The primary function of a house is to provide shelter and protection against harsh natural elements. The roof plays a major role in this, and while homeowners don’t have to know all the technical intricacies, it always helps to know about the basic parts of a roof. Such knowledge can prove instrumental when the roofer is done with your roof’s inspection. Likewise, having a working knowledge of one’s roofing system is beneficial when communicating about roof repair or a complete roof replacement.
We have put together this guide to help acquaint you with the general anatomy of a roof. For homeowners, knowing roof structure terminology will prove to be useful when planning for shingle replacement, general roof maintenance, a roofing inspection, and other roof-related services. Having a fundamental grasp of roofing terminology will help you when speaking with our project consultant, thus enabling you to make the best choice for your needs.
Most homeowners have only heard common roof-related terms like skylight, gutters, soffit, vents, chimney, and more. However, the anatomy of a roof is somewhat complex and consists of many different parts. Our project consultants would guide you in the right direction when choosing any parts of a roof under these various categories.
When confronting the need for roofing repair and understanding the anatomy of a roof, we know that people often silently wonder, “What are the parts of a roof called?” This section will briefly discuss various essential parts of a roof to help you better understand how a roof functions, the crucial elements of a roof upon which its performance and durability depend, and how to extend its lifespan and lower the cost of maintenance.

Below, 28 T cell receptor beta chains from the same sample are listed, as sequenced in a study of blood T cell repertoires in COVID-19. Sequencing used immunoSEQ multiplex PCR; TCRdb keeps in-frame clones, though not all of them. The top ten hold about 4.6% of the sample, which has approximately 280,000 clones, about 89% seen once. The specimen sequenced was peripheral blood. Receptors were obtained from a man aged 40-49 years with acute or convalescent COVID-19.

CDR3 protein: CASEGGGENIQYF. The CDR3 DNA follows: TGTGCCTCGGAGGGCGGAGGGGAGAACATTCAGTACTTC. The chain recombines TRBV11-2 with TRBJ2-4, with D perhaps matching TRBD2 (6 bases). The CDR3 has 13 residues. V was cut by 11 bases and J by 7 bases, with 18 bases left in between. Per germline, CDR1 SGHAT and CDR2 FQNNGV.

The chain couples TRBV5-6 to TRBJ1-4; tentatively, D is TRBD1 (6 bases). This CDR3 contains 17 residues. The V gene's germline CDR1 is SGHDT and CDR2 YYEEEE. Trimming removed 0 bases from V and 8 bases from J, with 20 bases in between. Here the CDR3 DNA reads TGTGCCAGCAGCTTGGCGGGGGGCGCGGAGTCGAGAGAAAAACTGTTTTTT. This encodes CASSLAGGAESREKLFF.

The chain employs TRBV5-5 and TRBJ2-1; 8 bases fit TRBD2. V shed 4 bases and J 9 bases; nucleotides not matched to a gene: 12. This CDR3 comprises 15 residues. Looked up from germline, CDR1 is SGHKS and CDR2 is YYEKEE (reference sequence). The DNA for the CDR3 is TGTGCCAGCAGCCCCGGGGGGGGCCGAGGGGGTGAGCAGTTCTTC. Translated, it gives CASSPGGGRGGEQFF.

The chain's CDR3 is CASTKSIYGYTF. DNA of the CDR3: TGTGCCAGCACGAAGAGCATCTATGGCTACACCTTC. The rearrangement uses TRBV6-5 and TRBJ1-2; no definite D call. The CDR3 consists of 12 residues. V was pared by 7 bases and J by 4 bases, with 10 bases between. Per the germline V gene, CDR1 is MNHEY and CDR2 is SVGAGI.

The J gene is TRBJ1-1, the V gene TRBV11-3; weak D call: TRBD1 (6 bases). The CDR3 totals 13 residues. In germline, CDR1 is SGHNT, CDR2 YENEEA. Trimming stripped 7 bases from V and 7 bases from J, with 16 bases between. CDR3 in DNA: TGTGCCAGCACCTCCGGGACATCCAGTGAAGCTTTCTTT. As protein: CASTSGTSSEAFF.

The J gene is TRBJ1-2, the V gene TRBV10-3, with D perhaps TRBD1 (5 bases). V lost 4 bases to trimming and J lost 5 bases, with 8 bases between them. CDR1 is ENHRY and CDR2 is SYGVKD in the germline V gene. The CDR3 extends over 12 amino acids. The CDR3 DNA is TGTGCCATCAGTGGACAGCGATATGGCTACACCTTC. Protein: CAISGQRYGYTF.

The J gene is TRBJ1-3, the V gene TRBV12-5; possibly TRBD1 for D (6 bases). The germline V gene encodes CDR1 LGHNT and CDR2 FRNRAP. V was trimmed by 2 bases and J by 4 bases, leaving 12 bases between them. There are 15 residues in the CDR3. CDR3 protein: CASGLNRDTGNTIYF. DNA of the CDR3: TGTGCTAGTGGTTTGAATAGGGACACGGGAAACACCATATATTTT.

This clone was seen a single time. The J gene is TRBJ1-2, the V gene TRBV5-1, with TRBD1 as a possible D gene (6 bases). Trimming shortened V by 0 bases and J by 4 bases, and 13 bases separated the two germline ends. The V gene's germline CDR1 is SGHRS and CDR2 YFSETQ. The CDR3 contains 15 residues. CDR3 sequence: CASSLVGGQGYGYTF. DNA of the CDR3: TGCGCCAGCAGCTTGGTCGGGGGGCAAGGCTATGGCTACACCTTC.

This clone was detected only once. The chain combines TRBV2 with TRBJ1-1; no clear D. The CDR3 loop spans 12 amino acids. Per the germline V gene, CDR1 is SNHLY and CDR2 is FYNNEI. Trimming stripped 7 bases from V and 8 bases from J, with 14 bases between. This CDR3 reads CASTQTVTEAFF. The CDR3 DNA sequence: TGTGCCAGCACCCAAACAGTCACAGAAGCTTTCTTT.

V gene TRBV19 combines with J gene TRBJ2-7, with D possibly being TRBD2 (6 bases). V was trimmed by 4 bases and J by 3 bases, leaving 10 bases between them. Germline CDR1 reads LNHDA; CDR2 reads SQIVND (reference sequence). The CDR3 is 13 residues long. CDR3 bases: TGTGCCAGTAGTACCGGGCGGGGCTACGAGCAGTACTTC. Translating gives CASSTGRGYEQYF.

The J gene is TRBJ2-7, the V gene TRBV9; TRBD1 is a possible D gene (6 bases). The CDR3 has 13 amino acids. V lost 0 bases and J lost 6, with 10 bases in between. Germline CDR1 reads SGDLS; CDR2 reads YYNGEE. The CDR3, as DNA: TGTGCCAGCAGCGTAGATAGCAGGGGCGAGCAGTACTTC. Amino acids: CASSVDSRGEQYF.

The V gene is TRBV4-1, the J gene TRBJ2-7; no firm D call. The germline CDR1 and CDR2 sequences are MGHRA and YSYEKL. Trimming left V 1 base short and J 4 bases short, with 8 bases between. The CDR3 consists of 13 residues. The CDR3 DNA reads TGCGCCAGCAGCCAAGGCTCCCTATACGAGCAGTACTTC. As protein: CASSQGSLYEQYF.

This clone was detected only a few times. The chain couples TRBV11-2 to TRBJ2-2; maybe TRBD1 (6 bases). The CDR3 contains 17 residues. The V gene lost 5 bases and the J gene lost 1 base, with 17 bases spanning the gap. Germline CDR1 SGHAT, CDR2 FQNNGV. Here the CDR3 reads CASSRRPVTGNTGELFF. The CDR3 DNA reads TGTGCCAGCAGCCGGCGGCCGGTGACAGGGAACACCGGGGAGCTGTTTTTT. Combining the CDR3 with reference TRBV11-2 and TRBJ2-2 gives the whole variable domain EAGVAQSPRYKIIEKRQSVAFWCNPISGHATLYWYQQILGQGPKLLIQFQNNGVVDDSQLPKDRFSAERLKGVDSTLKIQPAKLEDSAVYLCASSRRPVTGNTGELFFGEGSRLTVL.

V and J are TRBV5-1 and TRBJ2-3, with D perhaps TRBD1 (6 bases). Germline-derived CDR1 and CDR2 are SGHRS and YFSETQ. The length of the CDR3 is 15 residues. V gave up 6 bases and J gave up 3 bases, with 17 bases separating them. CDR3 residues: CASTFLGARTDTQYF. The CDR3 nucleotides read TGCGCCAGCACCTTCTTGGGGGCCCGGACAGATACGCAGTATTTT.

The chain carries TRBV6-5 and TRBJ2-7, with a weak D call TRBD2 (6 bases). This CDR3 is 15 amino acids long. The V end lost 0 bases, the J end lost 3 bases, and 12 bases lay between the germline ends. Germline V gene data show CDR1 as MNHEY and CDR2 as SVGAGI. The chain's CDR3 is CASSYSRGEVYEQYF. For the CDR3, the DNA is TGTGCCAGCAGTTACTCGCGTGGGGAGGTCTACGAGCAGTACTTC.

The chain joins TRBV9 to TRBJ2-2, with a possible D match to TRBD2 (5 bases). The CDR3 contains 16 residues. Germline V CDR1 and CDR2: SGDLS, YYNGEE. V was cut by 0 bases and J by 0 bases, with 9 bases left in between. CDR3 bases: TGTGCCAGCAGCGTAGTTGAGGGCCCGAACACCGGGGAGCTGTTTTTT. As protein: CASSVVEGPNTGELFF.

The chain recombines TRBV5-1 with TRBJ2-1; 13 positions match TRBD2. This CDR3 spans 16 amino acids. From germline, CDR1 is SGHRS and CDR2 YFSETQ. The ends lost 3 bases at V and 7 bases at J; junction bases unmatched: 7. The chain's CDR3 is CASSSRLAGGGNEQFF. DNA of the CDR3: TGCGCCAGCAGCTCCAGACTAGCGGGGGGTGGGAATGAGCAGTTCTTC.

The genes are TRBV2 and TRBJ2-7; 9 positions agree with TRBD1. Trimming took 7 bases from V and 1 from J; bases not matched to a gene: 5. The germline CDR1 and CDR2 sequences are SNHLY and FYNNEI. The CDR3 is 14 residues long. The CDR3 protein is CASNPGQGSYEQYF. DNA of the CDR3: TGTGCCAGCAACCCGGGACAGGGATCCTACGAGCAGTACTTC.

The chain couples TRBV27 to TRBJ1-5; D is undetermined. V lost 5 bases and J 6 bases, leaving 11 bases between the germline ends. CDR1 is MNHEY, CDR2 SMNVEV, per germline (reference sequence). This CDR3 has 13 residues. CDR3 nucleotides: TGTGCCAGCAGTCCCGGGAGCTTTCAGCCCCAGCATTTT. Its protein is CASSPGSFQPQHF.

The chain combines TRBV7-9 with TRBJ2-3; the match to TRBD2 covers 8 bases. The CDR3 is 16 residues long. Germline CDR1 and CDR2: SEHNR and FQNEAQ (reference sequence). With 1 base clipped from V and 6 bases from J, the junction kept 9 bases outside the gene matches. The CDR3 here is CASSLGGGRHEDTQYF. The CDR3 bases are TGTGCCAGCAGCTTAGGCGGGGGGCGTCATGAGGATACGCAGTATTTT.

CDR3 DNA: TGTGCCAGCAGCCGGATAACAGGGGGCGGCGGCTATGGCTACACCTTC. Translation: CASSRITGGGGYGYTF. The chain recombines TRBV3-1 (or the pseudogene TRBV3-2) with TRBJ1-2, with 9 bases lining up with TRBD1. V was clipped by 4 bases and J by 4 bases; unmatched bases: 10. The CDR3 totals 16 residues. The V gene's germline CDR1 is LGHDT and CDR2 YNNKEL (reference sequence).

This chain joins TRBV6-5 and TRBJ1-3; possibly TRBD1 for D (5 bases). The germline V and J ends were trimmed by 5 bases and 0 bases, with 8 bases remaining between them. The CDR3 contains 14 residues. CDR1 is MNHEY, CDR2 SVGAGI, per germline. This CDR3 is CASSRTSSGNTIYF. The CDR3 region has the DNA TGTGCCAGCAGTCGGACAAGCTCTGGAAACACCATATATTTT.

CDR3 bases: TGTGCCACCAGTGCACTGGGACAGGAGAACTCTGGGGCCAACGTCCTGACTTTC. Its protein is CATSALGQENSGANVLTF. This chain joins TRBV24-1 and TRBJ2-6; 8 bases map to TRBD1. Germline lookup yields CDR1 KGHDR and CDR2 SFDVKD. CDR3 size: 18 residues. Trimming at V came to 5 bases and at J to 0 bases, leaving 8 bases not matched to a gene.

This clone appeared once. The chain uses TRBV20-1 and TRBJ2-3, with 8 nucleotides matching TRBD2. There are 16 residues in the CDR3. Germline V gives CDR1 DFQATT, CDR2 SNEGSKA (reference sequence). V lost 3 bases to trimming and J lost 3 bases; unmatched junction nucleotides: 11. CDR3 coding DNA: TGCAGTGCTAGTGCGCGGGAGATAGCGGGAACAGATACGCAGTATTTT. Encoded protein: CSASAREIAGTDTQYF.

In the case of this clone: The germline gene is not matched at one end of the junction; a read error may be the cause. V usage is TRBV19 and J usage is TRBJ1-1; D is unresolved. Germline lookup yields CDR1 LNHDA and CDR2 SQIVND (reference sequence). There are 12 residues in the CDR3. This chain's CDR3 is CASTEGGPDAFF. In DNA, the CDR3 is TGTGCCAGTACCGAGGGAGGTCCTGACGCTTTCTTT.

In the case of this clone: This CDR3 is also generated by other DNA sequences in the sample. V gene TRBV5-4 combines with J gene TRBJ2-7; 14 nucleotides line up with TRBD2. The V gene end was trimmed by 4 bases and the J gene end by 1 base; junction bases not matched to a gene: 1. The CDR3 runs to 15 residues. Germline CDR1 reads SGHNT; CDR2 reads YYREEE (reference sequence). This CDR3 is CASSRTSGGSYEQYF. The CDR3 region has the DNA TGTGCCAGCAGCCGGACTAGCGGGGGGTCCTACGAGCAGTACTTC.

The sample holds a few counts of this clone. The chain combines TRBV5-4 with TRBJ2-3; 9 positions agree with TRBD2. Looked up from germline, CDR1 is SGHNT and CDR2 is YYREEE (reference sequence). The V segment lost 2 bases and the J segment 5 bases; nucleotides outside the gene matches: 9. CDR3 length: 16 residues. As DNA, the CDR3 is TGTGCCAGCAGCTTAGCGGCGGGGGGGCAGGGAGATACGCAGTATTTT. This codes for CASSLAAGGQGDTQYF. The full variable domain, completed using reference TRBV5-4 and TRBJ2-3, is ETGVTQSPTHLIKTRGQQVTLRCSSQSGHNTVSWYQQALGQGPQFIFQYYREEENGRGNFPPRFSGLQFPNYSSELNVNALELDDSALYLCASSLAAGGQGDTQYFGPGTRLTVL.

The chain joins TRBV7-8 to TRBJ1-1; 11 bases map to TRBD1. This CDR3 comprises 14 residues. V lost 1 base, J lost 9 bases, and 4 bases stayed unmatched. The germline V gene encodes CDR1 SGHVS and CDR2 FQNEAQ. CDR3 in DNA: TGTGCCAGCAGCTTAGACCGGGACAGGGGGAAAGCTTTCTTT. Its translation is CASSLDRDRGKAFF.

The straight line at the apex of the meeting point of two rising roof surfaces that inclines in the opposite directions is called a ridge. It is the highest point of your roof, usually consisting of roofing joists, trusses, or beams.
As mentioned above, the ridge is the peak of your roof, and the ridge vent ideally runs through the length of the entire roof. It helps in getting rid of moisture in the attic and regulating the temperature of the roof. Also, getting rid of the additional moisture helps prevent mold or mildew and rot damage. The release of heat can also help prevent the warping of your decking, or sheathing.
Not every house has valleys on its roof, but they are still common. A valley is what connects two pitched roofs while forming a right angle. To the onlookers, it will appear as a “V” in shape, and hence the name, “valley.” These are often covered with flashings to protect from snow, water damage, and other kinds of damage. However, some valleys can be made by overlapping shingles. Valleys make it easier for the water and debris accumulated on the roof to drain off into the gutter system.